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Remembering Buddy Johnson, African-American Jump Blues Pianist



In the 1940s and 1950s, Woodrow Wilson “Buddy” Johnson was a popular bandleader and recording artist whose compositions and arrangements helped him to become an important figure in the transition from the big band sound to Rhythm & Blues. His numerous hit singles earned his band a permanent spot at New York’s legendary Savoy Ballroom, and he was dubbed “King of the Savoy.” Johnson wrote the lyrics and music for “Since I Fell for You,” a sweet blues song performed by his sister Ella. The song was released in 1945 and quickly became a standard that was frequently covered. Lenny Welch’s 1963 version was a smash hit nearly 20 years later.

Johnson was born into a musical family on January 10, 1915, in Darlington, South Carolina. Hiram, his brother, became a band manager, and Ella, his sister, became a singer. He began playing the piano as a child and has had a lifelong interest in classical keyboard literature.

He moved to New York City after graduating from Mayo High School in Darlington County in 1933, where he found work with several bands. In the late 1930s, he toured Europe with the famous Cotton Club Revue. Soon after his return to New York in 1939, he formed the Buddy Johnson Orchestra and signed a contract with Decca Records that would last until the early 1950s.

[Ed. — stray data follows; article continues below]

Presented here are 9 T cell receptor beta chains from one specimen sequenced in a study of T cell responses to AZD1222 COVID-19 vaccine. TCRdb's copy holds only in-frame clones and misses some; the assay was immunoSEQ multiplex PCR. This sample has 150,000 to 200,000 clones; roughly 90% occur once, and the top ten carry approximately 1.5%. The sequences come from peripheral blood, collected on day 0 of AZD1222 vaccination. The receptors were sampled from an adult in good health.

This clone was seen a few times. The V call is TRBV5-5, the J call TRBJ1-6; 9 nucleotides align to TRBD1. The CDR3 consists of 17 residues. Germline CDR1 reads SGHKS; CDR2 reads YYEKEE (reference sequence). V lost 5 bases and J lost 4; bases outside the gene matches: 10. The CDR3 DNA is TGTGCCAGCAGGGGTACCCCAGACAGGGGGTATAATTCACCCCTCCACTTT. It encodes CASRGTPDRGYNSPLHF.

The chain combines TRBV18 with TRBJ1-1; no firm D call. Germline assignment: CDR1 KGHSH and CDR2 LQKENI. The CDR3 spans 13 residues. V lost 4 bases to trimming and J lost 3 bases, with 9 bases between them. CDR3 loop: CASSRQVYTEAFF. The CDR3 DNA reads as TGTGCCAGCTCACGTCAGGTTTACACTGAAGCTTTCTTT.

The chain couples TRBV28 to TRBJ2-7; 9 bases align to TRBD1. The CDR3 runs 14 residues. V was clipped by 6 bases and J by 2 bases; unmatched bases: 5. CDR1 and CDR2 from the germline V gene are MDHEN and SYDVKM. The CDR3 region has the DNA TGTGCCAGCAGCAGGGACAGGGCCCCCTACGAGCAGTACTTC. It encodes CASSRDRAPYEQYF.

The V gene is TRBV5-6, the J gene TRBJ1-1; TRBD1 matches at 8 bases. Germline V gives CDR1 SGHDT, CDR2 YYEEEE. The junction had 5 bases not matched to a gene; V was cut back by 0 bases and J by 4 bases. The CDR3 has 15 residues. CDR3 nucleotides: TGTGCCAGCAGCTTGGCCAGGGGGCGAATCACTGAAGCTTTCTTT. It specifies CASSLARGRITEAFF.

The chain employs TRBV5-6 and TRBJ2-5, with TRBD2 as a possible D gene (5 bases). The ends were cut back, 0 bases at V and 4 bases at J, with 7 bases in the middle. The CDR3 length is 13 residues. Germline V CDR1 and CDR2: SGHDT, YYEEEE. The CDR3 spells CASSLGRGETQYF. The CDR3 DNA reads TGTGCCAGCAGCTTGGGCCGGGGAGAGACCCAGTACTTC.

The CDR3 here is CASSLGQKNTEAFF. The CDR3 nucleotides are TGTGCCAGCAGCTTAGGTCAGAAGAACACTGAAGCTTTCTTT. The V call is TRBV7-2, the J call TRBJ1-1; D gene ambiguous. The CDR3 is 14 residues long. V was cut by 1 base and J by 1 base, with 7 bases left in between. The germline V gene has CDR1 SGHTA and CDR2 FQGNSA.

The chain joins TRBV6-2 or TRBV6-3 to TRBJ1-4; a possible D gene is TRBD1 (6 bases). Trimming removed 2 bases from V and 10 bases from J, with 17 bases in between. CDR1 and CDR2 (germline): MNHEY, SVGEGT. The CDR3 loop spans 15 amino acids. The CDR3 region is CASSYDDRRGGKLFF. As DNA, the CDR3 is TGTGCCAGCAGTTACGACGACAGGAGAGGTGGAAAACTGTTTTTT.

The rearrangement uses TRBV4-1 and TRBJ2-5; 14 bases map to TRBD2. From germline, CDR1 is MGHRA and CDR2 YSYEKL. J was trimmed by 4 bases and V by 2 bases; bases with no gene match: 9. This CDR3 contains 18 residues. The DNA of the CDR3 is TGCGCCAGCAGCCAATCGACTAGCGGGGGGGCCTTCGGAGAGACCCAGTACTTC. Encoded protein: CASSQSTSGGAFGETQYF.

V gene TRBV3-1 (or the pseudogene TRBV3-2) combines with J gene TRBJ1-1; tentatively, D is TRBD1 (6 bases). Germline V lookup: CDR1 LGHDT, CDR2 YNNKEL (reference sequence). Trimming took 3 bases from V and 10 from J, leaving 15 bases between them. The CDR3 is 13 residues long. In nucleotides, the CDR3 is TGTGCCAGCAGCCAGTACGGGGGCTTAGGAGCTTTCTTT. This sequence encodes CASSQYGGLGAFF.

Later Johnson would sign with several other labels, including Mercury (1953-1958) and Roulette (1959).

The Buddy Johnson Orchestra was well-liked in both New York and on tour. Johnson’s arrangements combined jazz with a “big” sound, reflecting his orchestra’s unusual growth to 17 musicians. Johnson’s music has been dubbed “New York Blues” and “Jump Blues.” “Let’s Beat Out Some Love” (1943), “Baby Don’t You Cry” (1943), “When My Man Comes Home” (1944), and “They All Say I’m the Biggest Fool” (1944) were among his 1940s hits (1946).

Johnson’s popularity faded as musical tastes shifted toward rock, but he continued to record for Mercury until the early 1960s. He died on February 9, 1977, at the age of 62, from a brain tumor and sickle cell anemia.

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